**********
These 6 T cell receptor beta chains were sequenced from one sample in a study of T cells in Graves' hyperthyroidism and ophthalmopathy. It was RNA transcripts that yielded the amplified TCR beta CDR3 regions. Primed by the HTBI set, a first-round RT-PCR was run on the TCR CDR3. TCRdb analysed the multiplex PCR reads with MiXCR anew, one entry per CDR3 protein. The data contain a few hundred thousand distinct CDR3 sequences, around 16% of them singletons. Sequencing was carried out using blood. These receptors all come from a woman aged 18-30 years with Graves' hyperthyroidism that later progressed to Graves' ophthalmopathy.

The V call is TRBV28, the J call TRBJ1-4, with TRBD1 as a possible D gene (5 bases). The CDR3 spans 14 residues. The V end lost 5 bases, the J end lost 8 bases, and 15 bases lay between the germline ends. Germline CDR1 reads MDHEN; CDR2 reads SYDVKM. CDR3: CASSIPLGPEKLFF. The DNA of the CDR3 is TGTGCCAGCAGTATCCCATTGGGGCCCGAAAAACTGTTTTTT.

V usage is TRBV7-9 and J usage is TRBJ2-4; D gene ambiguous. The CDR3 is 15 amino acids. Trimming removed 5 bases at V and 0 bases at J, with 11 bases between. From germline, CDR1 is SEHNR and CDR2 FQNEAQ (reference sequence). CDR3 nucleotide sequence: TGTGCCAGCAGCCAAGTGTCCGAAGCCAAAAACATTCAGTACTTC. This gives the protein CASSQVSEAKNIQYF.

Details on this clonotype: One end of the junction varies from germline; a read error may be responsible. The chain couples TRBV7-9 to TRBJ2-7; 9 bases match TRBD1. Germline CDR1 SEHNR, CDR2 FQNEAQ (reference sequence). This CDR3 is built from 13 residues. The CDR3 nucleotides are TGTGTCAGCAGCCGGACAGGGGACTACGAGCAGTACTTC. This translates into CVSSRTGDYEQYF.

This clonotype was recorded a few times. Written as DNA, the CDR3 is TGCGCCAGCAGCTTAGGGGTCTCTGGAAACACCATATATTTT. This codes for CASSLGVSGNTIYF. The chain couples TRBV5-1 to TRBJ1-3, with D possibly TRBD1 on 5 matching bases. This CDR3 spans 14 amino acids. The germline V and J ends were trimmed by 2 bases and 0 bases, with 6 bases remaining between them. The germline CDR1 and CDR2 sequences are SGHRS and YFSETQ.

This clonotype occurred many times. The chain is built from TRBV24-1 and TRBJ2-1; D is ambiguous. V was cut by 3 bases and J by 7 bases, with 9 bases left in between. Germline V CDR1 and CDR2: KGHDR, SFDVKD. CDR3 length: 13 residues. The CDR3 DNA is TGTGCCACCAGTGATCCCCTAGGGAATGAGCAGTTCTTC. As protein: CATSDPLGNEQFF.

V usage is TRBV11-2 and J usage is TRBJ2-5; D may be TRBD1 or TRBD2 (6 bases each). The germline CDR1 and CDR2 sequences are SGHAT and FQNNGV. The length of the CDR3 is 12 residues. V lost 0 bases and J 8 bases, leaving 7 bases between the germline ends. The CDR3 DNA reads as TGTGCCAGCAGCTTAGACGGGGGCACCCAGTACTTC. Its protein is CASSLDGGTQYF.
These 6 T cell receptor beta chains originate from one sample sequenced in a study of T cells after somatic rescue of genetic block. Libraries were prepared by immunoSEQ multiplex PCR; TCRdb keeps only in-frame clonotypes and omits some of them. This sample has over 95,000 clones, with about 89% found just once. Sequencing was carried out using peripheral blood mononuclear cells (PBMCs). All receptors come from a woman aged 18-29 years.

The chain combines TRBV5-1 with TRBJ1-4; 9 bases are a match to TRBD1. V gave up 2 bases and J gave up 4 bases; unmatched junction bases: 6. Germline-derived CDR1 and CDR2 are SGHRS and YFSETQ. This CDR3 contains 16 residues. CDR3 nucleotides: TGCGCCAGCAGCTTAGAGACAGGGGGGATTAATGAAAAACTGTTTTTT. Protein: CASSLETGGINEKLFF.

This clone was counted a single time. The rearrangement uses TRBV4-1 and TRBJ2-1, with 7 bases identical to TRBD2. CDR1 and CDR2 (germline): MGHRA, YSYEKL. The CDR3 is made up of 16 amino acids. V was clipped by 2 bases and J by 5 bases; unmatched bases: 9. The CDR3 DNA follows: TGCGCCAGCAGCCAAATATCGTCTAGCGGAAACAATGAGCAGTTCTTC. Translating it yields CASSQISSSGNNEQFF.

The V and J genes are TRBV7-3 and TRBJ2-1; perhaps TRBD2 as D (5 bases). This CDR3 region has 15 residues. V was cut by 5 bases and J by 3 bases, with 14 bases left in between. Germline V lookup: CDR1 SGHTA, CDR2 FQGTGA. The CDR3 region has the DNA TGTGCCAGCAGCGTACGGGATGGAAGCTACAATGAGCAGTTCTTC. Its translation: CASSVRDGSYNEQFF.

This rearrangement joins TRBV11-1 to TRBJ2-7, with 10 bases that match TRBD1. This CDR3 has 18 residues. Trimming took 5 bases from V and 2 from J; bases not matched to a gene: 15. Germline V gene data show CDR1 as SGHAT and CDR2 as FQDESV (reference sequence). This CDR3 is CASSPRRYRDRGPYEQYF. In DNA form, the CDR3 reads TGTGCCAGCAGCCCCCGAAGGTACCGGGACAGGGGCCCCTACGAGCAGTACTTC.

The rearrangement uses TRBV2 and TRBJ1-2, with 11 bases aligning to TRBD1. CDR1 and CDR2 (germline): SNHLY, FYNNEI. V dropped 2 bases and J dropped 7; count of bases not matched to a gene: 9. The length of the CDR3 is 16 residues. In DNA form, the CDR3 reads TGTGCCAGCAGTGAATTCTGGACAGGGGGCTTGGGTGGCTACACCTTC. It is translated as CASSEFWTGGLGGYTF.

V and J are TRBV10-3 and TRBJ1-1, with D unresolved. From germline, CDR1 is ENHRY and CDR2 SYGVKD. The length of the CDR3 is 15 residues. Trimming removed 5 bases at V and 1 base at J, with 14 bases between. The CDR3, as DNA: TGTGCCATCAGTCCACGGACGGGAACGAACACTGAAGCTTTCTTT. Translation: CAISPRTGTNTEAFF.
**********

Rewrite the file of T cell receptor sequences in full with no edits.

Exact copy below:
These 6 T cell receptor beta chains were sequenced from one sample in a study of T cells in Graves' hyperthyroidism and ophthalmopathy. It was RNA transcripts that yielded the amplified TCR beta CDR3 regions. Primed by the HTBI set, a first-round RT-PCR was run on the TCR CDR3. TCRdb analysed the multiplex PCR reads with MiXCR anew, one entry per CDR3 protein. The data contain a few hundred thousand distinct CDR3 sequences, around 16% of them singletons. Sequencing was carried out using blood. These receptors all come from a woman aged 18-30 years with Graves' hyperthyroidism that later progressed to Graves' ophthalmopathy.

The V call is TRBV28, the J call TRBJ1-4, with TRBD1 as a possible D gene (5 bases). The CDR3 spans 14 residues. The V end lost 5 bases, the J end lost 8 bases, and 15 bases lay between the germline ends. Germline CDR1 reads MDHEN; CDR2 reads SYDVKM. CDR3: CASSIPLGPEKLFF. The DNA of the CDR3 is TGTGCCAGCAGTATCCCATTGGGGCCCGAAAAACTGTTTTTT.

V usage is TRBV7-9 and J usage is TRBJ2-4; D gene ambiguous. The CDR3 is 15 amino acids. Trimming removed 5 bases at V and 0 bases at J, with 11 bases between. From germline, CDR1 is SEHNR and CDR2 FQNEAQ (reference sequence). CDR3 nucleotide sequence: TGTGCCAGCAGCCAAGTGTCCGAAGCCAAAAACATTCAGTACTTC. This gives the protein CASSQVSEAKNIQYF.

Details on this clonotype: One end of the junction varies from germline; a read error may be responsible. The chain couples TRBV7-9 to TRBJ2-7; 9 bases match TRBD1. Germline CDR1 SEHNR, CDR2 FQNEAQ (reference sequence). This CDR3 is built from 13 residues. The CDR3 nucleotides are TGTGTCAGCAGCCGGACAGGGGACTACGAGCAGTACTTC. This translates into CVSSRTGDYEQYF.

This clonotype was recorded a few times. Written as DNA, the CDR3 is TGCGCCAGCAGCTTAGGGGTCTCTGGAAACACCATATATTTT. This codes for CASSLGVSGNTIYF. The chain couples TRBV5-1 to TRBJ1-3, with D possibly TRBD1 on 5 matching bases. This CDR3 spans 14 amino acids. The germline V and J ends were trimmed by 2 bases and 0 bases, with 6 bases remaining between them. The germline CDR1 and CDR2 sequences are SGHRS and YFSETQ.

This clonotype occurred many times. The chain is built from TRBV24-1 and TRBJ2-1; D is ambiguous. V was cut by 3 bases and J by 7 bases, with 9 bases left in between. Germline V CDR1 and CDR2: KGHDR, SFDVKD. CDR3 length: 13 residues. The CDR3 DNA is TGTGCCACCAGTGATCCCCTAGGGAATGAGCAGTTCTTC. As protein: CATSDPLGNEQFF.

V usage is TRBV11-2 and J usage is TRBJ2-5; D may be TRBD1 or TRBD2 (6 bases each). The germline CDR1 and CDR2 sequences are SGHAT and FQNNGV. The length of the CDR3 is 12 residues. V lost 0 bases and J 8 bases, leaving 7 bases between the germline ends. The CDR3 DNA reads as TGTGCCAGCAGCTTAGACGGGGGCACCCAGTACTTC. Its protein is CASSLDGGTQYF.
These 6 T cell receptor beta chains originate from one sample sequenced in a study of T cells after somatic rescue of genetic block. Libraries were prepared by immunoSEQ multiplex PCR; TCRdb keeps only in-frame clonotypes and omits some of them. This sample has over 95,000 clones, with about 89% found just once. Sequencing was carried out using peripheral blood mononuclear cells (PBMCs). All receptors come from a woman aged 18-29 years.

The chain combines TRBV5-1 with TRBJ1-4; 9 bases are a match to TRBD1. V gave up 2 bases and J gave up 4 bases; unmatched junction bases: 6. Germline-derived CDR1 and CDR2 are SGHRS and YFSETQ. This CDR3 contains 16 residues. CDR3 nucleotides: TGCGCCAGCAGCTTAGAGACAGGGGGGATTAATGAAAAACTGTTTTTT. Protein: CASSLETGGINEKLFF.

This clone was counted a single time. The rearrangement uses TRBV4-1 and TRBJ2-1, with 7 bases identical to TRBD2. CDR1 and CDR2 (germline): MGHRA, YSYEKL. The CDR3 is made up of 16 amino acids. V was clipped by 2 bases and J by 5 bases; unmatched bases: 9. The CDR3 DNA follows: TGCGCCAGCAGCCAAATATCGTCTAGCGGAAACAATGAGCAGTTCTTC. Translating it yields CASSQISSSGNNEQFF.

The V and J genes are TRBV7-3 and TRBJ2-1; perhaps TRBD2 as D (5 bases). This CDR3 region has 15 residues. V was cut by 5 bases and J by 3 bases, with 14 bases left in between. Germline V lookup: CDR1 SGHTA, CDR2 FQGTGA. The CDR3 region has the DNA TGTGCCAGCAGCGTACGGGATGGAAGCTACAATGAGCAGTTCTTC. Its translation: CASSVRDGSYNEQFF.

This rearrangement joins TRBV11-1 to TRBJ2-7, with 10 bases that match TRBD1. This CDR3 has 18 residues. Trimming took 5 bases from V and 2 from J; bases not matched to a gene: 15. Germline V gene data show CDR1 as SGHAT and CDR2 as FQDESV (reference sequence). This CDR3 is CASSPRRYRDRGPYEQYF. In DNA form, the CDR3 reads TGTGCCAGCAGCCCCCGAAGGTACCGGGACAGGGGCCCCTACGAGCAGTACTTC.

The rearrangement uses TRBV2 and TRBJ1-2, with 11 bases aligning to TRBD1. CDR1 and CDR2 (germline): SNHLY, FYNNEI. V dropped 2 bases and J dropped 7; count of bases not matched to a gene: 9. The length of the CDR3 is 16 residues. In DNA form, the CDR3 reads TGTGCCAGCAGTGAATTCTGGACAGGGGGCTTGGGTGGCTACACCTTC. It is translated as CASSEFWTGGLGGYTF.

V and J are TRBV10-3 and TRBJ1-1, with D unresolved. From germline, CDR1 is ENHRY and CDR2 SYGVKD. The length of the CDR3 is 15 residues. Trimming removed 5 bases at V and 1 base at J, with 14 bases between. The CDR3, as DNA: TGTGCCATCAGTCCACGGACGGGAACGAACACTGAAGCTTTCTTT. Translation: CAISPRTGTNTEAFF.